The next day we went to Ataki.  I couldn't recognize the city.  The rails on which we came here in cattle-wagons had disappeared.  The walls on which it had been written: "Here Jews were killed" were now white. Only the Dniester remained the same.

A new, modern bridge had been built up over the Dniester, and we passed over it to Moghilew.  How much Jewish blood and tears were soaked up by this Dniester!  One of our group took out a little Siddur and chanted "Kel molej rakhamim" (a prayer for the dead).

On the other shore, the mayor of Moghilew greeted us.  He also praised the Jews to the skies, and said that he's ready to sign a treaty with Israel right away, in Moghilew.

Numerous Jews got together, they wanted to see with their own eyes that Israeli Jews were among them.  They weren't afraid anymore to speak Yiddish and to affirm loudly that they were all eager to emigrate to Israel. They were continually asking what was reasonable to take with them; some gave us letters to deliver to their relatives in Israel.

Undeliberately I suddenly asked:  "Does anybody know something about Klara Wasser and her brother, Izi?"
I heard somebody asking me to repeat my question.  And when I repeated once more about whom I am asking, one person said: "Here is Izi Wasser standing in front of you."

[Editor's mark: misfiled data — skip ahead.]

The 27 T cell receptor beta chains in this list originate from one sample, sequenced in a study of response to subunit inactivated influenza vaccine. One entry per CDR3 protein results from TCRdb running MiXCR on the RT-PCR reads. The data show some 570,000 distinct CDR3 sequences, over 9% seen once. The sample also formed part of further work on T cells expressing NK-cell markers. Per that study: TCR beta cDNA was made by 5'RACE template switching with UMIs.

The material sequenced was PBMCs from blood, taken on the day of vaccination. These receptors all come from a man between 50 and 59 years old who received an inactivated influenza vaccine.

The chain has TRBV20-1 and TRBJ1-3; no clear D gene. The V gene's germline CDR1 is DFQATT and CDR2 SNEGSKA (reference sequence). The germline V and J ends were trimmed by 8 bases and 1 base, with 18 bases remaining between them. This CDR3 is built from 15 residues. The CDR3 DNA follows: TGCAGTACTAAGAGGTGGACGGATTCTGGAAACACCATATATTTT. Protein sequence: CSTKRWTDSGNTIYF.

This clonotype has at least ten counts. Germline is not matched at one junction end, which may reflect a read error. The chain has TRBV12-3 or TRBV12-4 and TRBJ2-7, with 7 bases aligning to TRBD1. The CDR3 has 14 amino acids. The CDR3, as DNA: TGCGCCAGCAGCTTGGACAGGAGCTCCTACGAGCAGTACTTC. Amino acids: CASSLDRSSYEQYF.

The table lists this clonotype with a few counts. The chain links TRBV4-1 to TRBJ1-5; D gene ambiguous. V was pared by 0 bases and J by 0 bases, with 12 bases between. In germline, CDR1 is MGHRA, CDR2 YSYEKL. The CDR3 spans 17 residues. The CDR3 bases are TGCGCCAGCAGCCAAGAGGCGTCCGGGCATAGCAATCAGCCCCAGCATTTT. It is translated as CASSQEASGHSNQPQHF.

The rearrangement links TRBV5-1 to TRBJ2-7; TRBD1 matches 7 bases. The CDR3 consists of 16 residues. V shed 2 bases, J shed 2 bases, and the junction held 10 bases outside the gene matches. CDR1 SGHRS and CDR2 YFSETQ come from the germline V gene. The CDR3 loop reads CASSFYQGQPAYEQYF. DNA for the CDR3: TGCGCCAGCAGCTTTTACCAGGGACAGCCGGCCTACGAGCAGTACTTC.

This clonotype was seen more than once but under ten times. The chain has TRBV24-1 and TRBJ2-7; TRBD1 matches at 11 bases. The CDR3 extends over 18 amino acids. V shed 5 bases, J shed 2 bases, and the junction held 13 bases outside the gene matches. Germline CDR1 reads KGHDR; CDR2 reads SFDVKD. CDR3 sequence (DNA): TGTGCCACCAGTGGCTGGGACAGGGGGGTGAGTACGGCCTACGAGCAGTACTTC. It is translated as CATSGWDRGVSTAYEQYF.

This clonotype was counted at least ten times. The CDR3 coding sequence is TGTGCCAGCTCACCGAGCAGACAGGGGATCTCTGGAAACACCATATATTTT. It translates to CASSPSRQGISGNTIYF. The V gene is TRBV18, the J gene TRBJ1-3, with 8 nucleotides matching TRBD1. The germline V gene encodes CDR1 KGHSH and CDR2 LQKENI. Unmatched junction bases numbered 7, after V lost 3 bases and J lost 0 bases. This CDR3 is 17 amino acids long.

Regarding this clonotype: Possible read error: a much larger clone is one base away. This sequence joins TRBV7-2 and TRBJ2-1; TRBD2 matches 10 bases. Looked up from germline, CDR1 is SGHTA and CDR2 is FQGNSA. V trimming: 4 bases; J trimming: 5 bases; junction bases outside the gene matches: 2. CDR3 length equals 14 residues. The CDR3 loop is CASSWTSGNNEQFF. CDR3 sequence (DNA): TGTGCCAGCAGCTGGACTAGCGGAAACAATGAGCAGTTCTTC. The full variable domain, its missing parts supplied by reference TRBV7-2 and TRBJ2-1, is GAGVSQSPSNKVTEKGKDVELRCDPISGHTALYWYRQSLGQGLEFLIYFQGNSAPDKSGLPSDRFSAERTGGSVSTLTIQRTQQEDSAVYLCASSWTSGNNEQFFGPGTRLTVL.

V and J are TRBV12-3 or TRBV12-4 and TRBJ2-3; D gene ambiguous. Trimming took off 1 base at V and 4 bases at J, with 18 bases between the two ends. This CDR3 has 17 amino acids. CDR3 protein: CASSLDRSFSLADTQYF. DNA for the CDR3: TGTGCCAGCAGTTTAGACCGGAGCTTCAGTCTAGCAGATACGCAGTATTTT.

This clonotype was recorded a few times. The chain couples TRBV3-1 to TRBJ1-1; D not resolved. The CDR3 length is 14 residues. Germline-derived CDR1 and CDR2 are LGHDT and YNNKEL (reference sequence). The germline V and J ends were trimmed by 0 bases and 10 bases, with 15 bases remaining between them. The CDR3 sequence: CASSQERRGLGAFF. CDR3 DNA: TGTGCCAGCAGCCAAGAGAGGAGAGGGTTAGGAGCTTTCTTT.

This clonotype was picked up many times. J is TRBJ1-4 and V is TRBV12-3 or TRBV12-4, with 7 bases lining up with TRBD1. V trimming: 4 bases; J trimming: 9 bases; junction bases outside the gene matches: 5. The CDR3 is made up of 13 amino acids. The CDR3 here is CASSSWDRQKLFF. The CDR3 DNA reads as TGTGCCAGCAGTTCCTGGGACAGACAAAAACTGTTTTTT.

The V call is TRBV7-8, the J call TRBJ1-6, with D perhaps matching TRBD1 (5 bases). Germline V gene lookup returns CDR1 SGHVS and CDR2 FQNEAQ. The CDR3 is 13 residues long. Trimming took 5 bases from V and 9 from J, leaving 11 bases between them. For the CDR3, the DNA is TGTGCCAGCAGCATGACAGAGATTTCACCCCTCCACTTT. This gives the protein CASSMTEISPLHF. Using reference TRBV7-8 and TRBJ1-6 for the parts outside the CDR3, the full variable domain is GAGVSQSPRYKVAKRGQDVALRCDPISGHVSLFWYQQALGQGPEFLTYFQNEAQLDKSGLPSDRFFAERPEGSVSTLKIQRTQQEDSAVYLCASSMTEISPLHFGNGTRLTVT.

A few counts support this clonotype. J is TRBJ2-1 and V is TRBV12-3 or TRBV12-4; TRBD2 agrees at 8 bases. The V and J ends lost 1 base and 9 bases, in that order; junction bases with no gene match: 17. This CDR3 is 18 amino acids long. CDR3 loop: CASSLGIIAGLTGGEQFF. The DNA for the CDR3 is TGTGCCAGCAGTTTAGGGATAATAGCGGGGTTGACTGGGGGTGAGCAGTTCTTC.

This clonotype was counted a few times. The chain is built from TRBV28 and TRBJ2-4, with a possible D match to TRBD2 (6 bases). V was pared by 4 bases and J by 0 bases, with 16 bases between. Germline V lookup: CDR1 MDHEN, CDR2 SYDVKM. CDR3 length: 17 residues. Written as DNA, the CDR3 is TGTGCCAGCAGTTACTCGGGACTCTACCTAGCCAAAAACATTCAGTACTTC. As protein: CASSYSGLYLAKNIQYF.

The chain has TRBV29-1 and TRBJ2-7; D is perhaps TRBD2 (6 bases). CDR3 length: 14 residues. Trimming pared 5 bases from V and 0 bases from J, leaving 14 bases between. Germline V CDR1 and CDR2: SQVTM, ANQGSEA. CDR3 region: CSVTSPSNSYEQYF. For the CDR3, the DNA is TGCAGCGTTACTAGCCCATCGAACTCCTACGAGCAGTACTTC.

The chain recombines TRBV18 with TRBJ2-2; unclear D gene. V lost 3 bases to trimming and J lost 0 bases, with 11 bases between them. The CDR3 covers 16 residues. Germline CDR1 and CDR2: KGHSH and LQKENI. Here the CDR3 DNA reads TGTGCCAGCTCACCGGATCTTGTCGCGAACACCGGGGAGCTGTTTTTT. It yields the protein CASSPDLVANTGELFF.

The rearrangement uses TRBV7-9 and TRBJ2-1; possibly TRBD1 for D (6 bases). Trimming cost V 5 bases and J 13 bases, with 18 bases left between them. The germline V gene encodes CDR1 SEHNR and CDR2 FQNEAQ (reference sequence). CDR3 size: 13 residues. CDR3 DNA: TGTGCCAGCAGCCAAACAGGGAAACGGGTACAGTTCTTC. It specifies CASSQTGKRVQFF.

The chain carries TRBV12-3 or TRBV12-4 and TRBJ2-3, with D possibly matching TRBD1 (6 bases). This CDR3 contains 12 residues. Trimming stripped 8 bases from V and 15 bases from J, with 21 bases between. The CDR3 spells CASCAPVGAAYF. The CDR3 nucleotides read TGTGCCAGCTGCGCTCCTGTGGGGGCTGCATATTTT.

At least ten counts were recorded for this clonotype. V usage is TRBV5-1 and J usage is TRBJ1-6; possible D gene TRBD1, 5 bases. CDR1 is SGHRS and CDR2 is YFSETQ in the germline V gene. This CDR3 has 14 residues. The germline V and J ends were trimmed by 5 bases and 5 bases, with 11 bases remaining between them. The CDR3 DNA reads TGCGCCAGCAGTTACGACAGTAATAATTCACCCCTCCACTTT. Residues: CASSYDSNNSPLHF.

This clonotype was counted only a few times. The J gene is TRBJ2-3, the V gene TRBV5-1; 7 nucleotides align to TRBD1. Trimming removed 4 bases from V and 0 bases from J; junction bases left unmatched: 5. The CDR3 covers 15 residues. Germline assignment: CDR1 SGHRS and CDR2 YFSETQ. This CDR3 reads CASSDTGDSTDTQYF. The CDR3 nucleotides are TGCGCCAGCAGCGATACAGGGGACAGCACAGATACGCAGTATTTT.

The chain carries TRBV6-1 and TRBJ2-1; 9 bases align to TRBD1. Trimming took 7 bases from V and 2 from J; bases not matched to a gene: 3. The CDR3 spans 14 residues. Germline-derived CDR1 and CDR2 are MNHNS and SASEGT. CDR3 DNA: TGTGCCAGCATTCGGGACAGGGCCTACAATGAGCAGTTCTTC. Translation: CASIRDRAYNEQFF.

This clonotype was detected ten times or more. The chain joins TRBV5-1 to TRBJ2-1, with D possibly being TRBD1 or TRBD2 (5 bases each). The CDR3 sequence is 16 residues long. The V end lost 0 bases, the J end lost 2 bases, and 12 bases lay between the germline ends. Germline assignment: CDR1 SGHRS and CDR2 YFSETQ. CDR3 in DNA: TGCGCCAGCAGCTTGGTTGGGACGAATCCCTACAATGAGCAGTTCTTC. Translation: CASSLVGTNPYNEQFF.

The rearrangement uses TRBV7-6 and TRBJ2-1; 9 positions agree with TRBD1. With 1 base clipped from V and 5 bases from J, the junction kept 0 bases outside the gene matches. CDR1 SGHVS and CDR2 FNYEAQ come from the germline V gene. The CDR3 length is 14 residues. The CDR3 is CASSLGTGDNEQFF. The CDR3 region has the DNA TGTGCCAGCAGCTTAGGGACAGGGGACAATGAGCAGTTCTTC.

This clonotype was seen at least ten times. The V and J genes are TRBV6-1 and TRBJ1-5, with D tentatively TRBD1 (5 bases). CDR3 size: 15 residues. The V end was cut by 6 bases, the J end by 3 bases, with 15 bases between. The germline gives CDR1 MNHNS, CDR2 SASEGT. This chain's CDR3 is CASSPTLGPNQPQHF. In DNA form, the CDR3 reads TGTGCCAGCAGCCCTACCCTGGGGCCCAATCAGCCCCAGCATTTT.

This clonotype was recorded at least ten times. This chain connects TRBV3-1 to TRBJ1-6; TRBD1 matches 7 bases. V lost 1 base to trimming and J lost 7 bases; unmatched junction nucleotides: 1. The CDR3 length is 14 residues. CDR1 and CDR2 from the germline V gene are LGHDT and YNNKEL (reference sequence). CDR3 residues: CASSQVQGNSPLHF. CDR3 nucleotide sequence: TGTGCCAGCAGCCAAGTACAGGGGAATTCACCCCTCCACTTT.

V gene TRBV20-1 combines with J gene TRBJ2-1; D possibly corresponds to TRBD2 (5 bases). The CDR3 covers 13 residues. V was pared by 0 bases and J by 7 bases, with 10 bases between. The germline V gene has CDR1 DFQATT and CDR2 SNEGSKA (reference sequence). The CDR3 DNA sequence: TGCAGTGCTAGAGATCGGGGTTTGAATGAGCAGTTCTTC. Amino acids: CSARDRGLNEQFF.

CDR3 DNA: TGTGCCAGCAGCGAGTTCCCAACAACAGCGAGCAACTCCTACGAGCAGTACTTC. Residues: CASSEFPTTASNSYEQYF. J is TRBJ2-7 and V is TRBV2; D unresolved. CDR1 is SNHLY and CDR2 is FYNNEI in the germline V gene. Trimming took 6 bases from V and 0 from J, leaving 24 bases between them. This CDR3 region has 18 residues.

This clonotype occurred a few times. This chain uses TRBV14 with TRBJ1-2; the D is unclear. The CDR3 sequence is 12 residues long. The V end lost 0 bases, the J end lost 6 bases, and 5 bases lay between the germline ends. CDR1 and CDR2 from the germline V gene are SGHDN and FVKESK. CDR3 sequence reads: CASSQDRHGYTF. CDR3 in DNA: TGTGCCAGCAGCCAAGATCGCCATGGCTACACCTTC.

I just began to tremble.  We had the same destiny!  Izi's mother, like my mother, was frozen on the way, at the same time.  Izi remained with his aunt, but Klara stayed with me and together we got into the orphanage.  When the Romanians permitted the orphans to return to Romania, I begged Klara to take her little brother and to come with me.  She, however argued, that they couldn't leave Moghilew, because they had to wait for their father, who was in the Red Army.  Now, my first words were: "Has your father returned?"

"No," was Izi's answer, "our father didn't come back from the war."

Now, Izi was a tall man with snow white hair. He was trembling, like myself.  He too didn't know what to say, what to tell, what to ask.  We were invited to the table.  Izi with some Moghilew Jews joined us, and we drank Lekhayim and wished: next year in Jerusalem.

(On this page: A picture of a part of the Moghilew Jewish graveyard with the mass-graves.)

I asked to be taken to the Moghilew Jewish graveyard.  Before my trip to Transnistria I asked a Rabbi for pemission to say Kaddish at the mass-grave, despite being the daughter of a Kohen.  The Rabbi said that I could.  I stood now among the sunken and broken tombstones at the Moghilew Jewish cemetery.  There lay my father and my grandmother, my father's mother. Alive, they couldn't get along; here they lie in one grave.  I lay flowers on the grave and said: "yisgadal veyiskadash . . . ". I wept and my companions wept too.